But perhaps I was jumping to conclusions. On reflection I have come to the conclusion that It is not so much pride as a huge blind spot which accounts for your present position. And I owe this conclusion in large part to the reading of a little book by my friend, Mrs Bernard Wall (Barbara Lucas). It is Called And Was Crucified and is the seventh volume in a series called I Believe, edited by R. Ellis Roberts. It has only just appeared. T HAT I should have read this book I immediately after yours is a strange coincidence, for every page fills up the Immense gaps in your mind. I do hope you will read it.
It is not a treatise on Christianity, nor even a reasoned account of the effects of Christ's death on the Cross. There is no theology, philosophy or apologetics in it. I doubt whether it will make you want to argue. I would call it a very spontaneous and artless personal testimony to what Christ means In the life and mind of a very sensitive young woman of much more than average intelligence. I am not asking you to enquire into the authenticity of her beliefs. I would only wish you to consider whether your philosophy can find a place for her and the values upon which she sets the highest store.
I would like to know whether the existence of those values has ever struck your own mind. I would like to put it to you that, if you once allow for the existence of Barbara Wall's way of looking at things, then the Christian dogma and practice which you so airily dismiss have to be seriously considered as contributing a key that accounts for something which has hitherto entirely passed you by. And in accounting for this (hitherto unknown to you and yet, I think, such that you will appreciate it as something at once precious and objective when its existence is pointed out to you) you may find that they will also help to clear away some of the mists which still hang about your own philosophy.
NOT that Mrs Wall cannot make a point here and there that shatters your own views. Thus you say in effect that Christianity has never produced the goods. To which Barbara answers simply ; "Some people say that Christianity has failed. I don't know what that means. . . . Chesterton said Christianity hasn't failed; it has never been tried. I don't know what that nteans, either, for it has been tried and lived by thousands of people and has made them so adorable that one can hardly think of them without crying. St. Francis of Asstsi seas such a Person." Again, how simply she answers the common objection to immortality : "In talking of eternal life it occurs to mind that some people have thought how boring it will be to go on and on for ever. . . . Almost invariably this thought is expressed by people who fear death and long for this life to en on for ever— which SeentS to me strange. If I, in contemplating this life and its joys and the love I feel for people, cannot bear to think of it ever ending, how much less could I bear to think of life in heaven ever ending."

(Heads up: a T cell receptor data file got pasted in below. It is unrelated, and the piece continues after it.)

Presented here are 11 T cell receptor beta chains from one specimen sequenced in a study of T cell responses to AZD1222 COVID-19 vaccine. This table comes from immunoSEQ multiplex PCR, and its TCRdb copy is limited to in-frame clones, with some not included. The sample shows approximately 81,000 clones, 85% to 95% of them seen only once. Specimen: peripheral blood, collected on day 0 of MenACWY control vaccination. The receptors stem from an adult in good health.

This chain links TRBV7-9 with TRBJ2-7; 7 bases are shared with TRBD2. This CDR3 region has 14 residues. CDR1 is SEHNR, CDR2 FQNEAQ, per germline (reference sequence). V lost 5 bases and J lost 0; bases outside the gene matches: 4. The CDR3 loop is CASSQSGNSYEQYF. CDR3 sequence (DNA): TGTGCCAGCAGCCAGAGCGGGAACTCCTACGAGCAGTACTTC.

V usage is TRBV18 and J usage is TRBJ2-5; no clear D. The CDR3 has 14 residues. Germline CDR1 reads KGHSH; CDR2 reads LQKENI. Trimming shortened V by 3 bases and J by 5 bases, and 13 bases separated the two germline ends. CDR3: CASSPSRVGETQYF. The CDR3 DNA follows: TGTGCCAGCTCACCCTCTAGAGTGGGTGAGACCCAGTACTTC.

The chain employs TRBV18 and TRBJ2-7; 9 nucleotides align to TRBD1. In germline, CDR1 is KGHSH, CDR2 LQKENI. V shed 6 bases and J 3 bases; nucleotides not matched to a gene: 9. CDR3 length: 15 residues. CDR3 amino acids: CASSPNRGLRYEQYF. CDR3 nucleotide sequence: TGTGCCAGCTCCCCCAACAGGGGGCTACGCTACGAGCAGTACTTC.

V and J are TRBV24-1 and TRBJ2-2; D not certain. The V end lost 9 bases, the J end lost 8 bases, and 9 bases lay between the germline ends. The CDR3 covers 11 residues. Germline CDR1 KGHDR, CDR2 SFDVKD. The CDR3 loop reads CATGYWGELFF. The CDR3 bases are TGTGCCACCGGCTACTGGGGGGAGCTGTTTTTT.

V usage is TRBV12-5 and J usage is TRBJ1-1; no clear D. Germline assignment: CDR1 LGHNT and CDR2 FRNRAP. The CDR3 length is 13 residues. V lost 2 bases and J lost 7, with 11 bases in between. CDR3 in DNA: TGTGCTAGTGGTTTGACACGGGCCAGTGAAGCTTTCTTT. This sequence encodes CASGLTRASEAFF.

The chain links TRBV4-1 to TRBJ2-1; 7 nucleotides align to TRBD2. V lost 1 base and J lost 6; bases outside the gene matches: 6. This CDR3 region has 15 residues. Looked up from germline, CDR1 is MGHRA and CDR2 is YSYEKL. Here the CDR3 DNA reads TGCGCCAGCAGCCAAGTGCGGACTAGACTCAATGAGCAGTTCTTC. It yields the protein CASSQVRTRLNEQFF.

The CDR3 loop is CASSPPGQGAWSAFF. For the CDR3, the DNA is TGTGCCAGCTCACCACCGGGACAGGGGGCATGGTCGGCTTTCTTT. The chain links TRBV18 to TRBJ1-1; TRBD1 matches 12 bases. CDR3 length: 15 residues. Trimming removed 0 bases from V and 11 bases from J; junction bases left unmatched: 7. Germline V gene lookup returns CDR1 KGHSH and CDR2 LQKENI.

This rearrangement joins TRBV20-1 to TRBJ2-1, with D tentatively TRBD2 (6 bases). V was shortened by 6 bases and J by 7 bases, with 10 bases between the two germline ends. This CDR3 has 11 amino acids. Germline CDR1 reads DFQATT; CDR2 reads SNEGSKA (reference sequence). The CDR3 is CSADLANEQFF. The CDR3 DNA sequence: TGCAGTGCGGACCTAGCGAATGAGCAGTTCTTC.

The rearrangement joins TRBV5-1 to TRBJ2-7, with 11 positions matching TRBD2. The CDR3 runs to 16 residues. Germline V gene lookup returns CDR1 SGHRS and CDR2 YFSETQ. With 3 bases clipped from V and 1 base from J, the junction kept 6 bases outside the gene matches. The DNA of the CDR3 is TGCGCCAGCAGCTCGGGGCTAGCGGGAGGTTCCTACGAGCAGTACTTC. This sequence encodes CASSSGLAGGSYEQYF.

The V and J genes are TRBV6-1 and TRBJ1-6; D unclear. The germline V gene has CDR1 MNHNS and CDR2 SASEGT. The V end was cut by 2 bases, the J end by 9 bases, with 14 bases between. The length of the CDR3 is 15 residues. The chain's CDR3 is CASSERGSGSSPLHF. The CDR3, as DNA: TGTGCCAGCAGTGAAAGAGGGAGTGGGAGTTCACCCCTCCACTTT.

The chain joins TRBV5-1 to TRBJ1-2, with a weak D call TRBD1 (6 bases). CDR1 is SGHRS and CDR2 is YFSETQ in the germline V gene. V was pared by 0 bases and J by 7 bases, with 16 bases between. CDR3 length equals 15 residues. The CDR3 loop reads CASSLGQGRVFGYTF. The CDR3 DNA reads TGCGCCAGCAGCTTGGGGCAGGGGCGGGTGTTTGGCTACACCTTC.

HOWEVER, it is not to these occasional childlike insights into what remains dark to the philosopher that I would draw your chief attention. It is rather to the chapters on Suffering, Joy, Freedom, and to the permeating theme of Holiness. Particularly suffering, for I think that it is here especially that your outlook is so dark and Barbara's so luminous, and your darkness throws a shadow over the whole of your vision, while her light Illuminates the places that otherwise lie in deepest darkness. Actually her chapter on Suffering is mostly quotation from Leon Bloy, Mauriac, her husband, Unamuno, but these quotations, taken together, not only come nearest to explaining the mystery of evil, but demonstrate the intrinsic impossibility of human achievement except in and through suffering.
You declare your belief in the objectivity of beauty, goodness. truth and happiness as the highest values. I put it to you that Barbara Wall affords glimpses of a beauty. a goodness, a truth, a happiness that rise to a higher plane and plumb greater depths than have so far occurred to you. You will have to account for their possibility somehow. I wonder how!
Meanwhile I hope you will read her unpretentious but magnificently sincere and sensitive little book—and I hope many others will, too.